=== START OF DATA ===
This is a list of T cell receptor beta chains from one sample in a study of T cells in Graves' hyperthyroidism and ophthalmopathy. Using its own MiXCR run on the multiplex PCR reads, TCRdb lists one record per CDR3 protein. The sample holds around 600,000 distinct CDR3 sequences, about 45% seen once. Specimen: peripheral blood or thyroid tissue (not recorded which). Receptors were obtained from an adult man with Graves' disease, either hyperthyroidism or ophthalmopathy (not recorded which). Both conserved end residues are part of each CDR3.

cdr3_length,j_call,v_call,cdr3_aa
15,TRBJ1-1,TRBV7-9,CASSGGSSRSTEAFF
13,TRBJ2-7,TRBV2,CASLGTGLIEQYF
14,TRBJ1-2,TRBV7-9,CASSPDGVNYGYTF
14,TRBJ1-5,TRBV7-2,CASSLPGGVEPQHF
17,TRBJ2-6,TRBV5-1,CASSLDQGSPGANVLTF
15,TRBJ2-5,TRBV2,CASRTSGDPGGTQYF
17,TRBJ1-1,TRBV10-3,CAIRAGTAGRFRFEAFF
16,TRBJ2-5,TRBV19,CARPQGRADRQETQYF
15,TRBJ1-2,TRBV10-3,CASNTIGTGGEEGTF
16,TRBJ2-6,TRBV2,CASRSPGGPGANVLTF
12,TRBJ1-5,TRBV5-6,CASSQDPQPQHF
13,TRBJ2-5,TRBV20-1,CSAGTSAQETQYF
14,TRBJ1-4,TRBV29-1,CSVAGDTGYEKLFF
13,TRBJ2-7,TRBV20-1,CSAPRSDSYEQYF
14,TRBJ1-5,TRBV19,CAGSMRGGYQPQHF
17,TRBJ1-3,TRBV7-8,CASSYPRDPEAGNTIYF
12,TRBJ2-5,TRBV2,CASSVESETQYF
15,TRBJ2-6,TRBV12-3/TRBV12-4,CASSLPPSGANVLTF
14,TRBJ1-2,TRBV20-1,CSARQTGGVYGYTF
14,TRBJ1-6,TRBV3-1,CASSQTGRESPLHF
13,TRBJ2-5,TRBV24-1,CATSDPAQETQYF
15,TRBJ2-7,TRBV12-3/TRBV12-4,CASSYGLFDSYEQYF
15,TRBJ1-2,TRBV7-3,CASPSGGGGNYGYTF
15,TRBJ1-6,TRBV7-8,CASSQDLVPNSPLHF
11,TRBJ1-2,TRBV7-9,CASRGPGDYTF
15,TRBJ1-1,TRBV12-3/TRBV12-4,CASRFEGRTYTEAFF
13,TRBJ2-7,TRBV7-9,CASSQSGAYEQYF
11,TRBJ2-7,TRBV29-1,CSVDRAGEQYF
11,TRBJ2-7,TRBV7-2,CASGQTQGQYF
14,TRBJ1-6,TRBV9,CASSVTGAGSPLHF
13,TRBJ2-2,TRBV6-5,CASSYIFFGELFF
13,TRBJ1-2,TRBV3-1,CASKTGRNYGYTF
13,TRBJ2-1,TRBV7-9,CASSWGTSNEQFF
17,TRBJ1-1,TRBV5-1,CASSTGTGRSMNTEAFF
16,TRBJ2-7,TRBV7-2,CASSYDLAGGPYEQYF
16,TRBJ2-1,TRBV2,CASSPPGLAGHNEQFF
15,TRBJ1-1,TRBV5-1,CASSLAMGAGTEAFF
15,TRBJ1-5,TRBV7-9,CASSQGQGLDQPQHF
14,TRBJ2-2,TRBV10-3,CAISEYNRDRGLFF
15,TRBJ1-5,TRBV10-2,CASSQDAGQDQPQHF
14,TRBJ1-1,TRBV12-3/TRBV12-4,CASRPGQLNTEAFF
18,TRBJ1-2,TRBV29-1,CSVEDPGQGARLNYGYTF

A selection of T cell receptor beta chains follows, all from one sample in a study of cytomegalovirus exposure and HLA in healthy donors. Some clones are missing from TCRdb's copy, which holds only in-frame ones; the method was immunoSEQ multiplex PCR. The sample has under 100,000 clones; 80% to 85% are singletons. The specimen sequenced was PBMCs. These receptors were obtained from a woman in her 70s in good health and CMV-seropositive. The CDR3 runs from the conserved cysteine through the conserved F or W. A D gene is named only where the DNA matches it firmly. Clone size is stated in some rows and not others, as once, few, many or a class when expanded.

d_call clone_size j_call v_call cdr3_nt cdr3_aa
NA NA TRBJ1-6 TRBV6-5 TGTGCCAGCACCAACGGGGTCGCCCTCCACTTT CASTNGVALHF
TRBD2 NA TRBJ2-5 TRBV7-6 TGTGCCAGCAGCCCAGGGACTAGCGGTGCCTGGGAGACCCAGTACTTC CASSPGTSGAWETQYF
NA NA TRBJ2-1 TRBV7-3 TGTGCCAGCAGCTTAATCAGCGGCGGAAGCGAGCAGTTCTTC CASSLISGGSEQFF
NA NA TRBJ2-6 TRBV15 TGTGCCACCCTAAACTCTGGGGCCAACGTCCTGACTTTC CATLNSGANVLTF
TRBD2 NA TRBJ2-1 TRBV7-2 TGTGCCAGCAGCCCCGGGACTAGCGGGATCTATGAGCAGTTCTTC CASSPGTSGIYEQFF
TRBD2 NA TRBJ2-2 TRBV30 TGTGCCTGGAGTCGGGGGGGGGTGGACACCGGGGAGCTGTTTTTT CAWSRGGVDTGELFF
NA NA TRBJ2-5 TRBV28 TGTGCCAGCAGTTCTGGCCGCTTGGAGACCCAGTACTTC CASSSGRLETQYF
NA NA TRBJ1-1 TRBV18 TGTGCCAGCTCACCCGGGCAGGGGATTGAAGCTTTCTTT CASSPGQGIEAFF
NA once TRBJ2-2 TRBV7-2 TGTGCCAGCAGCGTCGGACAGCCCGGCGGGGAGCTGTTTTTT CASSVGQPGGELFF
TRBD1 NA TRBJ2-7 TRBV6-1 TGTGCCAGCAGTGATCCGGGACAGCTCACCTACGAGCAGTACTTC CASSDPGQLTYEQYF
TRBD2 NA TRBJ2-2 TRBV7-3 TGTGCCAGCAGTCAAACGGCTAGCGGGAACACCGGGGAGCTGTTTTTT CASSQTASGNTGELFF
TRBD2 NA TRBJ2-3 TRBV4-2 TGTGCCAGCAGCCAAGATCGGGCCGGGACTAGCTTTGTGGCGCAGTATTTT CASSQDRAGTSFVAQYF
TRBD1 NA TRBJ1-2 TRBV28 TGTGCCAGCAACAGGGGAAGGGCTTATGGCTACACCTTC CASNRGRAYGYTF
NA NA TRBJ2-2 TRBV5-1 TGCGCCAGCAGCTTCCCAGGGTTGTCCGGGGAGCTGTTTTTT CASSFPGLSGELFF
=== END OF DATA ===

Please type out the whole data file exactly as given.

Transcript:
This is a list of T cell receptor beta chains from one sample in a study of T cells in Graves' hyperthyroidism and ophthalmopathy. Using its own MiXCR run on the multiplex PCR reads, TCRdb lists one record per CDR3 protein. The sample holds around 600,000 distinct CDR3 sequences, about 45% seen once. Specimen: peripheral blood or thyroid tissue (not recorded which). Receptors were obtained from an adult man with Graves' disease, either hyperthyroidism or ophthalmopathy (not recorded which). Both conserved end residues are part of each CDR3.

cdr3_length,j_call,v_call,cdr3_aa
15,TRBJ1-1,TRBV7-9,CASSGGSSRSTEAFF
13,TRBJ2-7,TRBV2,CASLGTGLIEQYF
14,TRBJ1-2,TRBV7-9,CASSPDGVNYGYTF
14,TRBJ1-5,TRBV7-2,CASSLPGGVEPQHF
17,TRBJ2-6,TRBV5-1,CASSLDQGSPGANVLTF
15,TRBJ2-5,TRBV2,CASRTSGDPGGTQYF
17,TRBJ1-1,TRBV10-3,CAIRAGTAGRFRFEAFF
16,TRBJ2-5,TRBV19,CARPQGRADRQETQYF
15,TRBJ1-2,TRBV10-3,CASNTIGTGGEEGTF
16,TRBJ2-6,TRBV2,CASRSPGGPGANVLTF
12,TRBJ1-5,TRBV5-6,CASSQDPQPQHF
13,TRBJ2-5,TRBV20-1,CSAGTSAQETQYF
14,TRBJ1-4,TRBV29-1,CSVAGDTGYEKLFF
13,TRBJ2-7,TRBV20-1,CSAPRSDSYEQYF
14,TRBJ1-5,TRBV19,CAGSMRGGYQPQHF
17,TRBJ1-3,TRBV7-8,CASSYPRDPEAGNTIYF
12,TRBJ2-5,TRBV2,CASSVESETQYF
15,TRBJ2-6,TRBV12-3/TRBV12-4,CASSLPPSGANVLTF
14,TRBJ1-2,TRBV20-1,CSARQTGGVYGYTF
14,TRBJ1-6,TRBV3-1,CASSQTGRESPLHF
13,TRBJ2-5,TRBV24-1,CATSDPAQETQYF
15,TRBJ2-7,TRBV12-3/TRBV12-4,CASSYGLFDSYEQYF
15,TRBJ1-2,TRBV7-3,CASPSGGGGNYGYTF
15,TRBJ1-6,TRBV7-8,CASSQDLVPNSPLHF
11,TRBJ1-2,TRBV7-9,CASRGPGDYTF
15,TRBJ1-1,TRBV12-3/TRBV12-4,CASRFEGRTYTEAFF
13,TRBJ2-7,TRBV7-9,CASSQSGAYEQYF
11,TRBJ2-7,TRBV29-1,CSVDRAGEQYF
11,TRBJ2-7,TRBV7-2,CASGQTQGQYF
14,TRBJ1-6,TRBV9,CASSVTGAGSPLHF
13,TRBJ2-2,TRBV6-5,CASSYIFFGELFF
13,TRBJ1-2,TRBV3-1,CASKTGRNYGYTF
13,TRBJ2-1,TRBV7-9,CASSWGTSNEQFF
17,TRBJ1-1,TRBV5-1,CASSTGTGRSMNTEAFF
16,TRBJ2-7,TRBV7-2,CASSYDLAGGPYEQYF
16,TRBJ2-1,TRBV2,CASSPPGLAGHNEQFF
15,TRBJ1-1,TRBV5-1,CASSLAMGAGTEAFF
15,TRBJ1-5,TRBV7-9,CASSQGQGLDQPQHF
14,TRBJ2-2,TRBV10-3,CAISEYNRDRGLFF
15,TRBJ1-5,TRBV10-2,CASSQDAGQDQPQHF
14,TRBJ1-1,TRBV12-3/TRBV12-4,CASRPGQLNTEAFF
18,TRBJ1-2,TRBV29-1,CSVEDPGQGARLNYGYTF

A selection of T cell receptor beta chains follows, all from one sample in a study of cytomegalovirus exposure and HLA in healthy donors. Some clones are missing from TCRdb's copy, which holds only in-frame ones; the method was immunoSEQ multiplex PCR. The sample has under 100,000 clones; 80% to 85% are singletons. The specimen sequenced was PBMCs. These receptors were obtained from a woman in her 70s in good health and CMV-seropositive. The CDR3 runs from the conserved cysteine through the conserved F or W. A D gene is named only where the DNA matches it firmly. Clone size is stated in some rows and not others, as once, few, many or a class when expanded.

d_call clone_size j_call v_call cdr3_nt cdr3_aa
NA NA TRBJ1-6 TRBV6-5 TGTGCCAGCACCAACGGGGTCGCCCTCCACTTT CASTNGVALHF
TRBD2 NA TRBJ2-5 TRBV7-6 TGTGCCAGCAGCCCAGGGACTAGCGGTGCCTGGGAGACCCAGTACTTC CASSPGTSGAWETQYF
NA NA TRBJ2-1 TRBV7-3 TGTGCCAGCAGCTTAATCAGCGGCGGAAGCGAGCAGTTCTTC CASSLISGGSEQFF
NA NA TRBJ2-6 TRBV15 TGTGCCACCCTAAACTCTGGGGCCAACGTCCTGACTTTC CATLNSGANVLTF
TRBD2 NA TRBJ2-1 TRBV7-2 TGTGCCAGCAGCCCCGGGACTAGCGGGATCTATGAGCAGTTCTTC CASSPGTSGIYEQFF
TRBD2 NA TRBJ2-2 TRBV30 TGTGCCTGGAGTCGGGGGGGGGTGGACACCGGGGAGCTGTTTTTT CAWSRGGVDTGELFF
NA NA TRBJ2-5 TRBV28 TGTGCCAGCAGTTCTGGCCGCTTGGAGACCCAGTACTTC CASSSGRLETQYF
NA NA TRBJ1-1 TRBV18 TGTGCCAGCTCACCCGGGCAGGGGATTGAAGCTTTCTTT CASSPGQGIEAFF
NA once TRBJ2-2 TRBV7-2 TGTGCCAGCAGCGTCGGACAGCCCGGCGGGGAGCTGTTTTTT CASSVGQPGGELFF
TRBD1 NA TRBJ2-7 TRBV6-1 TGTGCCAGCAGTGATCCGGGACAGCTCACCTACGAGCAGTACTTC CASSDPGQLTYEQYF
TRBD2 NA TRBJ2-2 TRBV7-3 TGTGCCAGCAGTCAAACGGCTAGCGGGAACACCGGGGAGCTGTTTTTT CASSQTASGNTGELFF
TRBD2 NA TRBJ2-3 TRBV4-2 TGTGCCAGCAGCCAAGATCGGGCCGGGACTAGCTTTGTGGCGCAGTATTTT CASSQDRAGTSFVAQYF
TRBD1 NA TRBJ1-2 TRBV28 TGTGCCAGCAACAGGGGAAGGGCTTATGGCTACACCTTC CASNRGRAYGYTF
NA NA TRBJ2-2 TRBV5-1 TGCGCCAGCAGCTTCCCAGGGTTGTCCGGGGAGCTGTTTTTT CASSFPGLSGELFF